The crowd may not help you win your office pool, but surprisingly its track record has shown that if you put aside your ego and stick with the majority every time, you will finish ahead of almost everyone in the crowd individually.
Author Note: I don’t gamble or claim to know anything about it. The preceding is not intended to help you win money, and I’m not sure it even can.
There is no right way to play fantasy football, so while most leagues use the same standard settings, there is plenty of fun in mixing things up as well. And by mix it up, I mean far beyond the realm of PPR or 2-QB.
The following list includes a number of games I have collected from all over the internet, and I encourage you to adjust and adapt them to your liking. Most will still work with standard, half-PPR, or PPR scoring unless otherwise noted.
Combination Head-to-Head and Rotisserie
Description: This league’s standings are determined by awarding a team for winning their head-to-head matchup, but also for finishing with a higher number of points relative to the whole league.
Each head-to-head win earns one point for the winning team, a loss is worth no points, ties are worth .5 points. In addition, each team finishing in the top half (top five for 10-team league, etc) each week by overall points is also awarded one point.
Format: Works for any number of teams, preferably even
Description: Each week, the winner of each head-to-head matchup can select a player on the team he has just defeated to join his team. He must trade a player of the same position to his opponent (must have been on his roster during the matchup, cannot make a FA pickup). This trade is mandatory for all matchups and must be accepted.
Keeping competitive balance: As one might suspect, teams who start the season 0-3 will not only be behind in the stands, but also presumably have lost their top three players. There are multiple methods to helping keep teams from being out of it early.
- Few or no bench spots. This will keep the free agent list stocked with stronger players.
- Allow each losing team to “protect” a certain number of players on their roster. This could be based on the number of their losses or the winning team’s number of wins.
- See the Reverse Poacher League
Reverse Poacher League
Description: Similar to the Poacher League describe above, only the losing team in each matchup gets to choose the players for the trade, thus keeping things more balanced throughout the season. In the (optional) playoffs, there would be no poaches or the winner would choose the trade.
Description: The team with the lowest score at the end of each week is eliminated from the league. The eliminated team’s players become free agents.
Waiver order: Weekly waiver pickups will be a huge part of this league and you can go two routes. First, the team that scored the most points is rewarded by getting the first pick up, and so on down the line. Alternatively, the waiver order is set in reverse order of the number of points scored that week. This would make the ideal spot to be in is to have the second-lowest number of points… for those who like to live on the edge.
Format: Rotisserie, Any number of teams will work
Description: The draft is a major part of most leagues, but this league puts your prediction skills to the test by forcing you to keep the team you pick for the whole season. Rosters are standard, but there is no bench. Rosters are locked for the whole season.
Format: Head-to-head or Rotisserie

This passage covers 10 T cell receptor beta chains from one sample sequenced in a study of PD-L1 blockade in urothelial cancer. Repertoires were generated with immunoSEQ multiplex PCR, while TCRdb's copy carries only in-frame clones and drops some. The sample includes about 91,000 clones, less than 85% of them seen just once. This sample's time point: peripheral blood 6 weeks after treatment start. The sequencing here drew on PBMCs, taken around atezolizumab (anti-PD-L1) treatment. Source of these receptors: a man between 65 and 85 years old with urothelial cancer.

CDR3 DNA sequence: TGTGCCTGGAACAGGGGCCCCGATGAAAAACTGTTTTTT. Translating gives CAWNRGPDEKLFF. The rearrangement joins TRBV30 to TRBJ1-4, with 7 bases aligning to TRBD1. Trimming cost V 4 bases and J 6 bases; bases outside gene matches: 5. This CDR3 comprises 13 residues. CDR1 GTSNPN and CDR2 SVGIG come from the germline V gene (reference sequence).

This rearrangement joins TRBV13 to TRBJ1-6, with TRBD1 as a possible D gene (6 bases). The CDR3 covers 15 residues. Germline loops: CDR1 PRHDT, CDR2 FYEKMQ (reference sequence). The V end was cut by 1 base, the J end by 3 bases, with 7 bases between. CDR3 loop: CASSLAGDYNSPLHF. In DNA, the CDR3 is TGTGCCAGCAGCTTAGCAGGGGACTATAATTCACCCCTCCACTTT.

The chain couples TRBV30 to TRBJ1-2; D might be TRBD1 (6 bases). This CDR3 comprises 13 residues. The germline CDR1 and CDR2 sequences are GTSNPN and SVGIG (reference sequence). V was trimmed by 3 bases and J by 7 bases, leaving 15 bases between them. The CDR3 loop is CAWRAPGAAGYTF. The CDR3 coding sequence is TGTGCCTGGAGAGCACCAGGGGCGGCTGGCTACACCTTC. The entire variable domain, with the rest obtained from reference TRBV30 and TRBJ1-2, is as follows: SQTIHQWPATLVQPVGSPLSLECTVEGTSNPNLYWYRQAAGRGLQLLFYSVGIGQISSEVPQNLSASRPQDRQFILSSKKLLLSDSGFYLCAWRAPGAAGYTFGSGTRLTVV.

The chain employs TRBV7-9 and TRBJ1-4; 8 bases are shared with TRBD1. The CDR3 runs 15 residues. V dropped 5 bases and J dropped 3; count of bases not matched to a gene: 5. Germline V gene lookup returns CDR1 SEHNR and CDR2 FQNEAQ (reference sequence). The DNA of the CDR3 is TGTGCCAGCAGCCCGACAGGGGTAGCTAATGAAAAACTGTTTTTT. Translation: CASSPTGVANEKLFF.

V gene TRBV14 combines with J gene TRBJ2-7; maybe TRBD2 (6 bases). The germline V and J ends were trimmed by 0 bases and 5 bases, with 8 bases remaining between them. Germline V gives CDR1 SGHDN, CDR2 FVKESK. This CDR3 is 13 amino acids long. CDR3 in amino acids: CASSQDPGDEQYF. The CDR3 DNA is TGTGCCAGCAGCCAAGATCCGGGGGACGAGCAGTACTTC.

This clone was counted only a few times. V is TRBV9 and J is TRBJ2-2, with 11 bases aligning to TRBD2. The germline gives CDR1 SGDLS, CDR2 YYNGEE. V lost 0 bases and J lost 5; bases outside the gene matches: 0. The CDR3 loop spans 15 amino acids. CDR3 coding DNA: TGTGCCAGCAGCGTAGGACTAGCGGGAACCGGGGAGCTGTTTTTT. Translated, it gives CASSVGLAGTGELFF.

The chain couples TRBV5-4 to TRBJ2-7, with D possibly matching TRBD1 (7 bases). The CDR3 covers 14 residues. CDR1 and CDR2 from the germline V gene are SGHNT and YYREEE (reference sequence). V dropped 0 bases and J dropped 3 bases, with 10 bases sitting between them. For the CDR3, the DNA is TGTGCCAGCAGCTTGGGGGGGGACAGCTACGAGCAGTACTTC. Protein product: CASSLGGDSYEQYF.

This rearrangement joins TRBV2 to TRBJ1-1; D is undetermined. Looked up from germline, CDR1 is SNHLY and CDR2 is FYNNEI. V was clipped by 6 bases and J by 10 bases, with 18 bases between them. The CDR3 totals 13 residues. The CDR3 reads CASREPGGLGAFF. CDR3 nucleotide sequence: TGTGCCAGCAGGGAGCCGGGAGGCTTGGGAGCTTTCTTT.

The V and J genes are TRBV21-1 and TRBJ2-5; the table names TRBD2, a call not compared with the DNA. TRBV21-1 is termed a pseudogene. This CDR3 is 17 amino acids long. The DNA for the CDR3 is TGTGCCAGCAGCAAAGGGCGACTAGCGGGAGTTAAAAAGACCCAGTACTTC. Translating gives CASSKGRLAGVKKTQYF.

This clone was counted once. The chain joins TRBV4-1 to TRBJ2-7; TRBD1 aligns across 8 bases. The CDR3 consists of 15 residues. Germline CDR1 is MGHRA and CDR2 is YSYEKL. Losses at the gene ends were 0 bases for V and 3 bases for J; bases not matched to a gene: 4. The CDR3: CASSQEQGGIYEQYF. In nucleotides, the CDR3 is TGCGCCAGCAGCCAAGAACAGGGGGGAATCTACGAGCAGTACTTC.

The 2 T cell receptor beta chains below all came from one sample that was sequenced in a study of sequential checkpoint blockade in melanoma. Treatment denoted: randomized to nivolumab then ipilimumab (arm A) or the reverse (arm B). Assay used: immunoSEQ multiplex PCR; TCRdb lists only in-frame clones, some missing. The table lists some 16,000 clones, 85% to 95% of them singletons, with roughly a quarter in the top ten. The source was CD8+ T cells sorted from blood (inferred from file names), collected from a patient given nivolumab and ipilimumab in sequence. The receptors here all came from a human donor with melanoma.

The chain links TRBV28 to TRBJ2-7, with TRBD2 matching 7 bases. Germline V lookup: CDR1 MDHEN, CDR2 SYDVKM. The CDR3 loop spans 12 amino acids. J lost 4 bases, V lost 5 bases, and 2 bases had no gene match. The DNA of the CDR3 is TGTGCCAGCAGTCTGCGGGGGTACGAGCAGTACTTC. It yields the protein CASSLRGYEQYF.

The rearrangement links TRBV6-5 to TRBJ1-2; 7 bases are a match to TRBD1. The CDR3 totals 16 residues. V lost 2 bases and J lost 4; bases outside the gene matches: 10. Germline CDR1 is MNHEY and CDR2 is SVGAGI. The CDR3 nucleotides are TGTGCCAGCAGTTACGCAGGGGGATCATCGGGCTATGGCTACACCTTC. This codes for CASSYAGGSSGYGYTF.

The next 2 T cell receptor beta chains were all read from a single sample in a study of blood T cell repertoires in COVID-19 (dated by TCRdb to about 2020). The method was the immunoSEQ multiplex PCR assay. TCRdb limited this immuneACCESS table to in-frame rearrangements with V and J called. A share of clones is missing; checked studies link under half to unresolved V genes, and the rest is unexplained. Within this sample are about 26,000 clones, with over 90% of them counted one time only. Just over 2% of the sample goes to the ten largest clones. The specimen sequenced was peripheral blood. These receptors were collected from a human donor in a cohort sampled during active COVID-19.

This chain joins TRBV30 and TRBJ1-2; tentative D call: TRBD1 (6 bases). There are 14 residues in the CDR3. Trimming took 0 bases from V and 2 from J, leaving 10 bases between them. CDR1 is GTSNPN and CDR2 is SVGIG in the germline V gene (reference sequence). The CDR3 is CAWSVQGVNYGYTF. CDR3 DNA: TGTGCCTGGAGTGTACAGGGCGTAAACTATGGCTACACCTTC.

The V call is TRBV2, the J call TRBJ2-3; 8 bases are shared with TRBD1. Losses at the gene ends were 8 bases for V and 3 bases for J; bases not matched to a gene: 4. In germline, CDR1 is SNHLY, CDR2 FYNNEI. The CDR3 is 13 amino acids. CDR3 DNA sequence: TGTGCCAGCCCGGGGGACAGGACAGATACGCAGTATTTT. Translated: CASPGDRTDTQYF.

Lots of Starters League
Description: If you can only find a few friends interested in another league, that’s no reason to allow a bunch of players to sit unused. Each team has six QBs, RBs, WRs, FLEX, and Defenses. There is no bench.
Format: With so many players per team, four teams is the optimal size or make it four of each position for a six-team league.
Description: Everyone knows the most exciting part of the game is the touchdowns, so why not dedicate a league to them? This scoring system only considers scoring plays. Kickers and defenses are optional.
Format: Head-to-head or Rotisserie
- TD: 6 pts (rushing, receiving, or return)
- TD pass: 3 pts
- 2-point conv pass: 1
- 2-point conv: 2
- FGs: 3
- Extra points: 1
- Defense TD allowed: -6
- Defense return for TD: 6
Description: Ever had your running back rush the ball all the way down the field only to have the fullback fall over into the end zone for a one-yard, TD run and steal all your points? This league allows you to eliminate the vultures.
Format: Head-to-head or Rotisserie
Scoring: Standard, half-PPR, or PPR, just remove all points for rushing, receiving, and passing TDs
Alternate Points League
Reddit user twolves knows a lot about stats, he used that knowledge to put together a new system that looks pretty awesome if you aren’t afraid of numbers. He includes reasons behind everything in his post, so rather than copy and paste it all here, I’ll just link it up.
EPA Points League
The guys over at Regressing introduced a system based on expected points added, which is how many points a given play contributes compared to the average play in such a situation. Think football sabermetrics. You can find that one here.
Description: This league was founded for humor and something absurd to root for on fourth down, which is the most boring down as far as fantasy goes.
Format: Each team consists only of two punters, head-to-head
Scoring: Keep in mind there is no “fair” way to score this league as there are multiple factors beyond the punter’s control that will affect his output. The humor aspect of the league has been taken into account with some of the scoring categories.
- Punt yards: 0.5 pt/yd
- Punts inside the 20: 10 (also counts for punts inside the 10)
- Punts inside the 10: 10
- Punt return yards: -0.4
- Fair catches: 4
- Blocked punts: -5
- Touchbacks: -4
- Solo tackles: 20
- Fumble: -15
- Fumble recovery: 10
- Fumble recovery for TD: 200
- Passing yards: 5/yd
- TD Pass: 200
- Rushing yards: 10/yd
- TD Rush: 200
- Reception: 20
- TD Reception: 20
- Interception return for TD: 1000
Description: While they receive much less attention than the guys on offense, defenders are just as big of a part of the game.
- Solo tackle: 1 point
- Assisted tackle: .5
- Sack: 4
- Tackles for a loss: 3
- Pass defended: 1
- Interception: 6
- Forced fumble: 4
- Fumble recovery: 2
- Touchdown: 6
- Safety: 10
- Blocked kick: 6
Quick Twists, otherwise standard leagues with one (or many) of the following caveats:
- No bench
- No kickers
- Alternate kicker points
- 2-flex players